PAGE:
About Fr. Ken:
I am Father Ken Geraci, a member of the Fathers of Mercy. The Fathers of Mercy were originally founded in France in the 1800s by Jean-Baptiste and priests with a mission to conduct missions and retreats. We specialize in being professional confessors and preachers, and we spend approximately seven months of the year traveling and fulfilling our mission by conducting parish missions, retreats, and revivals.
Words From Fr. Ken:
"When our Lord appeared to St. Faustina, He gave her a set of prayers to be prayed on a standard rosary. For those unfamiliar with it, a standard rosary consists of starting with the Our Father, Hail Mary, and the Apostles' Creed. On the larger bead, you say, 'Eternal Father, I offer you the Body, Blood, Soul, and Divinity of your dearly beloved Son, our Lord Jesus Christ, in atonement for our sins and those of the whole world.' Then, ten times, you recite, 'For the sake of His sorrowful Passion, have mercy on us and on the whole world.' This sequence is repeated five times.
Many people speak about these prayers, but what I offer that is unique—though these are my words, not theirs—is that the Chaplet of Divine Mercy is effectively an extension of the liturgy of the Eucharist. When you want to get more out of something, it's not just about how you say it, but it's about the faith with which you pray it. So, even though it may sound contradictory, it all comes down to the faith with which we pray.
Looking at the Chaplet of Divine Mercy, if we pay attention to the first four words, it can change everything. In today's culture, one topic we frequently discuss is the 'father wound,' as many of our fathers were imperfect. They may not have been present or served as witnesses of faith. They may not have been witnesses of presence. Our fathers were imperfect. They were often absent, failing to serve as witnesses of faith and presence.
I have a wonderful young girl who recently converted to the faith, and we're reading St. Thérèse together. We're doing a little book study on 'Story of a Soul.' In our last conversation, she was deeply moved by the remarkable relationship St. Thérèse had with God, referring to her as his little queen and herself as His king. Every girl's heart melts at that thought, as we all desire such a connection. Our Lord gave us Thérèse as a witness to understand that we indeed have that relationship. God the Father sees you, Whitney, and all your listeners as His little queens and princesses. He desires to embrace, kiss, hold, and carry you on His shoulders.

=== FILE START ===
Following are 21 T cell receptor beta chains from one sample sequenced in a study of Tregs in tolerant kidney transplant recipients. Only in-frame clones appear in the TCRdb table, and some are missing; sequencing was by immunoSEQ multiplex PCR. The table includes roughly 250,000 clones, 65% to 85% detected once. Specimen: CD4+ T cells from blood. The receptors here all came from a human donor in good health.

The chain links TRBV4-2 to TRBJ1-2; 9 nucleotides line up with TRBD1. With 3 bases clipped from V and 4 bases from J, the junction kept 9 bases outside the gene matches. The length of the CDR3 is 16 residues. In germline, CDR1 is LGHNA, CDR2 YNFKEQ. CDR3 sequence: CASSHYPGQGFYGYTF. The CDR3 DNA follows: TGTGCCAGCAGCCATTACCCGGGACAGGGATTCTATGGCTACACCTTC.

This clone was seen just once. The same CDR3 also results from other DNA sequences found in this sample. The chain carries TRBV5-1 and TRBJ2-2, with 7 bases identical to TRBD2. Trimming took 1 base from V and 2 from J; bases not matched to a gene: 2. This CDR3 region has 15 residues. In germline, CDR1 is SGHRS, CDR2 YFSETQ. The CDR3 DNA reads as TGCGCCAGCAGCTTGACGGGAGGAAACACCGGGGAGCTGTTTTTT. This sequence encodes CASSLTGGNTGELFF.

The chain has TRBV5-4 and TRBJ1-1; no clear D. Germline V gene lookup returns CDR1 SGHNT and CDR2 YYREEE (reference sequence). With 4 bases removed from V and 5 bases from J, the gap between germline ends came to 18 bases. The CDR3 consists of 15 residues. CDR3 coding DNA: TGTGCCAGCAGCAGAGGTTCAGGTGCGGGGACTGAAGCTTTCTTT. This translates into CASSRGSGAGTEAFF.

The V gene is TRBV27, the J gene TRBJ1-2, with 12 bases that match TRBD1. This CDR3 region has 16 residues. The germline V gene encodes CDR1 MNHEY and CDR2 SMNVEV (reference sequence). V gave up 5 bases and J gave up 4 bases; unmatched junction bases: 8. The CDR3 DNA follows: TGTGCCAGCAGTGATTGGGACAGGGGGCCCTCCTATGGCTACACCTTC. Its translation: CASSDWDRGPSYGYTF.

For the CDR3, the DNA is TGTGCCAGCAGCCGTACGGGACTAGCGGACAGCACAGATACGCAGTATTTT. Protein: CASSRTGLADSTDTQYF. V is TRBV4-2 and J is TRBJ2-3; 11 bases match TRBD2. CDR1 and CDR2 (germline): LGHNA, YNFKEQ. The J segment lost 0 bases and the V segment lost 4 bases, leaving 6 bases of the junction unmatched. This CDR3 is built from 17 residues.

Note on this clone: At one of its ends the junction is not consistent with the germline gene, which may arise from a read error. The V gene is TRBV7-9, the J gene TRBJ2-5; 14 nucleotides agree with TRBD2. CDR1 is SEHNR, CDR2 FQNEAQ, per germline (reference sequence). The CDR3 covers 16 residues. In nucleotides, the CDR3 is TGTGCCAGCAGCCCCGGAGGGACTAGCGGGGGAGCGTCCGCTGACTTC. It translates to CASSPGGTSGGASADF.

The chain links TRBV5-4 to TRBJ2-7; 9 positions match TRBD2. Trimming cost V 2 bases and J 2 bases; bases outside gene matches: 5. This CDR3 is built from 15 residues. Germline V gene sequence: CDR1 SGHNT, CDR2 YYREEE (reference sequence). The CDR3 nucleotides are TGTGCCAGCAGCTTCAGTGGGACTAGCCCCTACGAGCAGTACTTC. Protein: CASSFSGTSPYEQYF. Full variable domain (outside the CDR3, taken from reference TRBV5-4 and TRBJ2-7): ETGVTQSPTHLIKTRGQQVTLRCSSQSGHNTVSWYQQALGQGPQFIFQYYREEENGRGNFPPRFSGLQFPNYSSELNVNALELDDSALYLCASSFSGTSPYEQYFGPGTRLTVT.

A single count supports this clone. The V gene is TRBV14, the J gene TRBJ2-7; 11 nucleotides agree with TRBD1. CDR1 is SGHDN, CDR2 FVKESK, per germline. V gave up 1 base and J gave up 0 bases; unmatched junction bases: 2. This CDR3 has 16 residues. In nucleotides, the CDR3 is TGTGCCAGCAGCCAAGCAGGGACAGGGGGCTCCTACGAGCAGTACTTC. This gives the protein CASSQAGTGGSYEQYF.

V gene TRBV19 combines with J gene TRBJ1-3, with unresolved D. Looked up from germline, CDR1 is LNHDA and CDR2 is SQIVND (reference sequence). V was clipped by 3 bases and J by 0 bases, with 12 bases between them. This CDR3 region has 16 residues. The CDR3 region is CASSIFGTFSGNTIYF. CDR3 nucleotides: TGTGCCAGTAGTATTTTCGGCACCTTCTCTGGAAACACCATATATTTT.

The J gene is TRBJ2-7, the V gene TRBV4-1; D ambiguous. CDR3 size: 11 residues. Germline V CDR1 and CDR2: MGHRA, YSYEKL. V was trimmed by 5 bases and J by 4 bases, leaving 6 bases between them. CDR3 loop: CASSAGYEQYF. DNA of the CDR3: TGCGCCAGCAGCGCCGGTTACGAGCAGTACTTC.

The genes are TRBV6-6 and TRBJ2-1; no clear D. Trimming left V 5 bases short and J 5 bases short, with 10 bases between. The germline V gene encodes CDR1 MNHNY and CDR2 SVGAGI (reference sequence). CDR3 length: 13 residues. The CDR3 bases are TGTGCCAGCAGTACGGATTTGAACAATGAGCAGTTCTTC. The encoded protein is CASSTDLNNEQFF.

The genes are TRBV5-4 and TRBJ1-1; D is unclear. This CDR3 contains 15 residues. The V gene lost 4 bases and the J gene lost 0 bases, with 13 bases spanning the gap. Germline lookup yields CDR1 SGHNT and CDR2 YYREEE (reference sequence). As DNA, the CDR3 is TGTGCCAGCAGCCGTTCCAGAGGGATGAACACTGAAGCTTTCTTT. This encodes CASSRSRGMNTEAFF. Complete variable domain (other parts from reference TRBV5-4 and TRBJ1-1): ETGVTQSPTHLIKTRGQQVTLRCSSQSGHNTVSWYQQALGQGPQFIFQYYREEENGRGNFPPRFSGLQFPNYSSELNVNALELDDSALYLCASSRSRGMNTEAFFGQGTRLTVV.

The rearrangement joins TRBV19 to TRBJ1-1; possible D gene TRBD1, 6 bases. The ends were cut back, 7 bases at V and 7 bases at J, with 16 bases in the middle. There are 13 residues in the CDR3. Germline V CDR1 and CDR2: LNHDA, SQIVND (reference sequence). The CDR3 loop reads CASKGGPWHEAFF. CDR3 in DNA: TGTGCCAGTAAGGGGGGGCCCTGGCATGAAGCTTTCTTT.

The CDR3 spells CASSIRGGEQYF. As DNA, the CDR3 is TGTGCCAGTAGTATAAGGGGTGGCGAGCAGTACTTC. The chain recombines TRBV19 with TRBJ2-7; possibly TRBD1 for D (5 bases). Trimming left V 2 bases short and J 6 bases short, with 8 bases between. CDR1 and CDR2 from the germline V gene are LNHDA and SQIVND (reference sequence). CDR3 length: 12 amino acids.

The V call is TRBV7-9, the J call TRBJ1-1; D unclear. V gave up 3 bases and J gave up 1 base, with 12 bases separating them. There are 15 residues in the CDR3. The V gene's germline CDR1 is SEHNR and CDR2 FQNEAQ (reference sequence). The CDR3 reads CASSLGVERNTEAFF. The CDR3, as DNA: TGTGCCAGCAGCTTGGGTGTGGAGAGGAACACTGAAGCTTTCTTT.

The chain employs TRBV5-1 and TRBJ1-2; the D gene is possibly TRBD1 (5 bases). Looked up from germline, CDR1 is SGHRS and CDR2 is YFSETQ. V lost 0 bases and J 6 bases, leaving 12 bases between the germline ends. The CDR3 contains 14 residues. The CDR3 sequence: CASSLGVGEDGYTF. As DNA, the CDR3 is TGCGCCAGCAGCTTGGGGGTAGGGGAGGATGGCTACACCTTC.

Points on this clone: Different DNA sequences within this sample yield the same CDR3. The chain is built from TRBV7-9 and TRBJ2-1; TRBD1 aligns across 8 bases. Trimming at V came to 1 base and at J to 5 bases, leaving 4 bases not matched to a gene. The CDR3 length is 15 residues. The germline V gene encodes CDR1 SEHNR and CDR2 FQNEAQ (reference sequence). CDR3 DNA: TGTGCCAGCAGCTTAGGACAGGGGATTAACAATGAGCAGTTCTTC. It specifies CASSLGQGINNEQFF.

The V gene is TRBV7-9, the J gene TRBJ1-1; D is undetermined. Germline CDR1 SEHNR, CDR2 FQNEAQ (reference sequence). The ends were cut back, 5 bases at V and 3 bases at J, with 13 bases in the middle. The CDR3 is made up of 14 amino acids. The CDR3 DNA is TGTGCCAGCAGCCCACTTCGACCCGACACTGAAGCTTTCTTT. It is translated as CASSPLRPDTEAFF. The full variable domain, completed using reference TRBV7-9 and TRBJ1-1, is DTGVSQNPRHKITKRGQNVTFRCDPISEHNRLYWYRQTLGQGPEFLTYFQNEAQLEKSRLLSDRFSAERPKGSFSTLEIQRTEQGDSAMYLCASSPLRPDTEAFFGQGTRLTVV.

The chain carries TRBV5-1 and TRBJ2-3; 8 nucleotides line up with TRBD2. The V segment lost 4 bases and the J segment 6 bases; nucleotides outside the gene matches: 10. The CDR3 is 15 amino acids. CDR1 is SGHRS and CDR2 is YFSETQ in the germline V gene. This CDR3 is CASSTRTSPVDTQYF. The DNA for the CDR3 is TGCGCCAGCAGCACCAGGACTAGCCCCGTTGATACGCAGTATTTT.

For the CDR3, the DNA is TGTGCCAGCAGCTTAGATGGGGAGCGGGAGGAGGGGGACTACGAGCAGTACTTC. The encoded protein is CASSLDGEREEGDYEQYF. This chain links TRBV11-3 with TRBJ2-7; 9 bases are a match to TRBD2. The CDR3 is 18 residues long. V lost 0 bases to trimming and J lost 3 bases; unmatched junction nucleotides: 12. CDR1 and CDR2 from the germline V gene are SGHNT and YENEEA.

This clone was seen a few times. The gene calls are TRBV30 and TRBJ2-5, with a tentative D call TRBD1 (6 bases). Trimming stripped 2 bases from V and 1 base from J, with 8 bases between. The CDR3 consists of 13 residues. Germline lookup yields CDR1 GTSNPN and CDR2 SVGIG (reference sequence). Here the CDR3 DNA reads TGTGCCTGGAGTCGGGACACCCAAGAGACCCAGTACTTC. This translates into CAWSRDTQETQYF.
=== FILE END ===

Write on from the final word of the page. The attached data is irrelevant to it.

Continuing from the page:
When we pray the Chaplet of Divine Mercy, especially for young women, it can be incredibly healing but also challenging because it demands vulnerability. You can just recite the words, and that's fine. However, if you truly engage with the initial words, 'Eternal Father, I offer you,' picture yourself before the throne of God the Father. Imagine how you are dressed, and consider how God the Father would adorn you because you don't choose your attire; He does. It would be glorious and beautiful, and you are in His divine presence.
Now, visualize that He has invited you into His presence and that you are offering Him something: the Body, Blood, Soul, and Divinity of Jesus. Where do we find the Body, Blood, Soul, and Divinity of Jesus? It is in the Eucharist, and what is the Eucharist? The Eucharist is the Mass, and the Mass is Calvary. You are now, in a sense, wherever you are in the world, before the Father, at Calvary, and in the Mass. All these mystical experiences are happening within your heart and intellect. There you are, presenting Christ for your specific needs.
Consider the wounds and misery in your heart and how you can offer them to Him. Unite your suffering with the misery of Jesus. It's a profound concept. I recently had a discussion with Chris Stefanick last Advent, and he revisited it this past week on forgiveness. We talked about how when you suffer and hold onto hurt, wounds, and unforgiveness, you own them, and they make you miserable and consume you. However, when you unite your misery, woundedness, and unforgiveness with that of Jesus, it becomes part of His story. You become a part of His story in salvation history, and your pain transforms from suffering to something powerful and salvific."
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